>Lessons In Hate And Acceptance-A Dark Tale….

>

Sometimes, we think we know what we will do in any given situation. We think we are firm in our resolves….

I was reading Roland’s post where Gypsy was thrown by DayStar into hell and all the heroes came to stand and fight for her safety…..

….and this memory came to mind:

I was sixteen and in high school. My French teacher, upon learning how much I loved cats, gave me one of her kittens. I named her Dulcinea (from Don Quixote) and she was beautiful. She was part Persian-a tiny chocolate ball of fur with golden patches. I loved her fiercely….

Mom and I were sitting on the front porch and Dulcinea was playing beneath our feet under a hemlock tree. Suddenly, as if from nowhere, Grandpa’s huge hunting dog dove under the hemlock tree, swept my tiny baby up into his mouth, and raced off with her.

I knew firsthand what a dog could do to a cat. I threw my tea glass onto the porch, grabbed my brother’s metal baseball bat, and chased off after the hell-hound. He ran around the house, through the back yard, and into the half acre plowed garden. I was right behind him, screaming the whole way…

At the end of our property, at the end of the plowed field, he turned, Dulcinea hanging limply from his mouth, and I had my chance…..

What do you think I did? Swing the bat? Fall to my knees and cry? Lose myself in a mindless rage?

As I stood there, looking into the eyes of the animal that had so quickly brought death and pain to Dulcinea’s world and mine, time stopped and I had an epiphany. I hated that dog with a passion and a depth that words cannot convey. But as I looked into his eyes, the baseball bat poised to strike a blow against all the dogs that had ever taken my babies away from me, I wanted to cry. Not just for the beautiful dead innocent dangling from the mouth of the beast, but because I couldn’t do it. I couldn’t kill or even hurt the animal that had brought death, like so many before him, once more to my fragile world. And I felt as if I were letting her down in the most horrible way possible.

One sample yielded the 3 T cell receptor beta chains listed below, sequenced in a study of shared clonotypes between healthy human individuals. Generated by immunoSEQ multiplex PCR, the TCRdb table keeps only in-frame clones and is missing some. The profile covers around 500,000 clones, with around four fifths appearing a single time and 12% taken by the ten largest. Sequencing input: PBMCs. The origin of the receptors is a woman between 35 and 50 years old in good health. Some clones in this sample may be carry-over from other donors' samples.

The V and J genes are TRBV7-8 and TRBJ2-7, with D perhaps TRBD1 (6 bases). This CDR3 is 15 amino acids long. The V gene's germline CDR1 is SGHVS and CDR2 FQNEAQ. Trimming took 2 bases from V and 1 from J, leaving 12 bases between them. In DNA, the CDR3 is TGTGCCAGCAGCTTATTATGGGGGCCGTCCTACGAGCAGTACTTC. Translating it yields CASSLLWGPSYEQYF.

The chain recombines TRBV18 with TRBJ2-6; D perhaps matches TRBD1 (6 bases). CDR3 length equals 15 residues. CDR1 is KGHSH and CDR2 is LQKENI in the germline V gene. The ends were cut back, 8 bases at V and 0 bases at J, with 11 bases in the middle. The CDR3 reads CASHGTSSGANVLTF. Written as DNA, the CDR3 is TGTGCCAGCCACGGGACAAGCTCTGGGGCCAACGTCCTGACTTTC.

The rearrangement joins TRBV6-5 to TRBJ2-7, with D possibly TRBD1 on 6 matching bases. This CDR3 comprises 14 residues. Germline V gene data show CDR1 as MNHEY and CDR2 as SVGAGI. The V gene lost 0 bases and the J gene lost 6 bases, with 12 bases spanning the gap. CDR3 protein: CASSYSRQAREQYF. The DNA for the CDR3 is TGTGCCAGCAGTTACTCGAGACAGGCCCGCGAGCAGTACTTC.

After my epiphany, still in a rage, still holding the bat poised for striking, a war raging inside of me, the dog dropped the now dead Dulcinea and loped off to his home. Next door.

I dropped the bat, picked up my baby and carried her to my frantic mother, who helped me bury her. Then, carrying the rage of all the innocents before her that had died by the will of his hunting dogs, I marched through the garden and around to his work shed and unleashed everything inside me at my grandfather. 

Gone was the little girl who did as she was told, who was always good but never good enough, who could be counted on for anything despite the fact that she could count on absolutely no one. The unprotected became the protector. She avenged, not on the hapless pawn, but on one who discounted her and everything she cared for. She avenged-with words. She raged, but coherently. She screamed, but with logic. Her bitter tears conveyed not weakness, but rock solid resolve. Her shaking body hinted at the hellfire tightly contained within her. She fired every weapon at her disposal-incident after incident, holding nothing back-and they hit their target.